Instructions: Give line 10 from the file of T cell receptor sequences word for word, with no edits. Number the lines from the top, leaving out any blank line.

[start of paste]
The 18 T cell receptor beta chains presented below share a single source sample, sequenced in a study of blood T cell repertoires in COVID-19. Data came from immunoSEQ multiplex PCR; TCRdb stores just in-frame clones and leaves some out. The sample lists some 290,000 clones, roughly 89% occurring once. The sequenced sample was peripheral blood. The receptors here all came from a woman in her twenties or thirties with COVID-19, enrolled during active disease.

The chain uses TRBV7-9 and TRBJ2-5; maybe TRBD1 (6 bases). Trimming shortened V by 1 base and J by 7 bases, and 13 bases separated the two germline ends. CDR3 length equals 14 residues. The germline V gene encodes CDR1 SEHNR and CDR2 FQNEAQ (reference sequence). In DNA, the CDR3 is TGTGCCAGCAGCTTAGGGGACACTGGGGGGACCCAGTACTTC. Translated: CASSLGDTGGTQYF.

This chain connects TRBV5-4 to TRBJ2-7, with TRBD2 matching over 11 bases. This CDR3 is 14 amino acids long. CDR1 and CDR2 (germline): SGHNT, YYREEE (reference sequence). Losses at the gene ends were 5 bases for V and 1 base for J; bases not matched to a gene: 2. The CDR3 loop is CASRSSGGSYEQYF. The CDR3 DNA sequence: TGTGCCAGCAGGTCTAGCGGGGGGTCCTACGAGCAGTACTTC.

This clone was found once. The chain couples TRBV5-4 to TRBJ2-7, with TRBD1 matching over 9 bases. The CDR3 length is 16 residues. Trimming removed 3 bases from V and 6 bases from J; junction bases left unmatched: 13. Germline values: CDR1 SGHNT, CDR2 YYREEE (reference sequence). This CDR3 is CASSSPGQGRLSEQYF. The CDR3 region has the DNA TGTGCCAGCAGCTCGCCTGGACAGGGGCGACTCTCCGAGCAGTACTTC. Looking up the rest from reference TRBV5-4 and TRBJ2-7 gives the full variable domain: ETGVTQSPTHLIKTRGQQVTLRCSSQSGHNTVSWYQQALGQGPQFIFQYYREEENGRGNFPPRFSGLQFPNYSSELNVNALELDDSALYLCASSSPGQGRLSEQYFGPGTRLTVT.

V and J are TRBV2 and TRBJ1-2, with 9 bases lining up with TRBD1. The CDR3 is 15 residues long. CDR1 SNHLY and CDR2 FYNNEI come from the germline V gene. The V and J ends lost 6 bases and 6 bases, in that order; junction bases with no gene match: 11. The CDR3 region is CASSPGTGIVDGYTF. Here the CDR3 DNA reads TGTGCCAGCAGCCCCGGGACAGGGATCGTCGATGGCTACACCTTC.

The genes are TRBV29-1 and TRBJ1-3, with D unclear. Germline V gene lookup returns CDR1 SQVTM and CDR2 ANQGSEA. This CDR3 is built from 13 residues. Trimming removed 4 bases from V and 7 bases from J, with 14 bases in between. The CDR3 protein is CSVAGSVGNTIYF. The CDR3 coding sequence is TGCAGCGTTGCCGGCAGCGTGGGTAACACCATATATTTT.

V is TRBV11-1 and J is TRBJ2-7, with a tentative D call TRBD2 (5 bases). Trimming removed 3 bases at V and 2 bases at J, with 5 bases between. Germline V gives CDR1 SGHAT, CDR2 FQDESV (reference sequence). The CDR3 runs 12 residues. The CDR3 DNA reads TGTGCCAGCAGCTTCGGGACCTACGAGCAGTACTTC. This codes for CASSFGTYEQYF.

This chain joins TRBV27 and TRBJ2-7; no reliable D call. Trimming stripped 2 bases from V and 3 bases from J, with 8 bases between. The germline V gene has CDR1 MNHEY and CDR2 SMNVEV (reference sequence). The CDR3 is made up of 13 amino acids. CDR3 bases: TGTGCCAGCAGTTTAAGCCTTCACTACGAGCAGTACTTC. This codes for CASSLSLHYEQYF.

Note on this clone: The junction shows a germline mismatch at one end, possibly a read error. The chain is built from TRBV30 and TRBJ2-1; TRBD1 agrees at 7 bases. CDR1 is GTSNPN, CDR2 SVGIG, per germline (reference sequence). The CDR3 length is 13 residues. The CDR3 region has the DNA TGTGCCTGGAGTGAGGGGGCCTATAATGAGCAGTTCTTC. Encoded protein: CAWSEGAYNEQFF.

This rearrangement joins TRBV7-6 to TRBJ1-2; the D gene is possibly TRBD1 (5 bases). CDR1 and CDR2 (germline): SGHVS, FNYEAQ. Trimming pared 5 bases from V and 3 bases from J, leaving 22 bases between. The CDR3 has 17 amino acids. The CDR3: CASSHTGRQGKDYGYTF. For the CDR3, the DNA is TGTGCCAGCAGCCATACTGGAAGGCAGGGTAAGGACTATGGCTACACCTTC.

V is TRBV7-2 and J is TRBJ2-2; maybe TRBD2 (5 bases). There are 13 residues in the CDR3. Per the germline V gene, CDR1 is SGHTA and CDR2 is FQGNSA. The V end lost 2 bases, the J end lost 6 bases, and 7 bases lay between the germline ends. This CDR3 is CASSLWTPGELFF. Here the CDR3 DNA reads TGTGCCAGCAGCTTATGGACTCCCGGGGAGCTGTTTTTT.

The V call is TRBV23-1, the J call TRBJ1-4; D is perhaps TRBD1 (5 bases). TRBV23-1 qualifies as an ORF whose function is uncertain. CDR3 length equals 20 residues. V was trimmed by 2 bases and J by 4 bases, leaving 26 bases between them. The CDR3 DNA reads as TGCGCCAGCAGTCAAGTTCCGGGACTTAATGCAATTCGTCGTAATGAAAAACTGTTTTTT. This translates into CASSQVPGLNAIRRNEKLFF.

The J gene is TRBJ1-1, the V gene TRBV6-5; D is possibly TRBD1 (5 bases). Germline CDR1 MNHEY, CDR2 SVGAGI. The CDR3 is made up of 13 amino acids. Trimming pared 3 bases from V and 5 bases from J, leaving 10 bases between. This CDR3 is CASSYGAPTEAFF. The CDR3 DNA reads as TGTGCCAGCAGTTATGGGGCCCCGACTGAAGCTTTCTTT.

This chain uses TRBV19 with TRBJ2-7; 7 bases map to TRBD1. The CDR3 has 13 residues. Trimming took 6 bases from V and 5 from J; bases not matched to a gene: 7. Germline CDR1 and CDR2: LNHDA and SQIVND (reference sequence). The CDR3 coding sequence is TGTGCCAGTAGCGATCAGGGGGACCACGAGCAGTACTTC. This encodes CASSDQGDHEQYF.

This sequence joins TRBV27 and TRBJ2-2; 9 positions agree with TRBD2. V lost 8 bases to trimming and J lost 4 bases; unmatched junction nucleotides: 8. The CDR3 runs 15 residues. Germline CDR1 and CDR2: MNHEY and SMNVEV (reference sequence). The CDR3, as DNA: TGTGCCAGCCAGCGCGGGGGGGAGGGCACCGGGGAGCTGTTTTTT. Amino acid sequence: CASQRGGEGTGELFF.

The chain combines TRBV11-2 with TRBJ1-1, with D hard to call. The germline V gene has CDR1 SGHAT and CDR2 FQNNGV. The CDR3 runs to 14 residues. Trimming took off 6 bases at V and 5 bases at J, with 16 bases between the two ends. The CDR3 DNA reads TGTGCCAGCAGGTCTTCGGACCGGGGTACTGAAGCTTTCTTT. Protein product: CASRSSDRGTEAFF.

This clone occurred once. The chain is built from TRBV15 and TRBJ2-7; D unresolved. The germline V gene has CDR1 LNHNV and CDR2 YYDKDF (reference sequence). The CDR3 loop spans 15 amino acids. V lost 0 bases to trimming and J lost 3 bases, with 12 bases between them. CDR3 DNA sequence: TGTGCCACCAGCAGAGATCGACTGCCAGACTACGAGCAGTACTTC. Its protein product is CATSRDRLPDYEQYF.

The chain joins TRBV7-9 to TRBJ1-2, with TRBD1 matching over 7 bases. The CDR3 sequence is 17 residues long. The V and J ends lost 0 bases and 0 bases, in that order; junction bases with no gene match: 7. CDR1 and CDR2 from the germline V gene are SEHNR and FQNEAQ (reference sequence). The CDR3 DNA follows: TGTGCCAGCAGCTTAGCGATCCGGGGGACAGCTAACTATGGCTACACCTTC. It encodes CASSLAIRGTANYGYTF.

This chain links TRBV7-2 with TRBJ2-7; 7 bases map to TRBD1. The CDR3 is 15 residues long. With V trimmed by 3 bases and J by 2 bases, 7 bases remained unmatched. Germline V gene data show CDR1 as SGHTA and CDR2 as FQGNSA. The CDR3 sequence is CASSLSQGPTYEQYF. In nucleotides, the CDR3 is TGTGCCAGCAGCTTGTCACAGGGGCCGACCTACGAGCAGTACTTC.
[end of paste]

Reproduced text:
This rearrangement joins TRBV7-6 to TRBJ1-2; the D gene is possibly TRBD1 (5 bases). CDR1 and CDR2 (germline): SGHVS, FNYEAQ. Trimming pared 5 bases from V and 3 bases from J, leaving 22 bases between. The CDR3 has 17 amino acids. The CDR3: CASSHTGRQGKDYGYTF. For the CDR3, the DNA is TGTGCCAGCAGCCATACTGGAAGGCAGGGTAAGGACTATGGCTACACCTTC.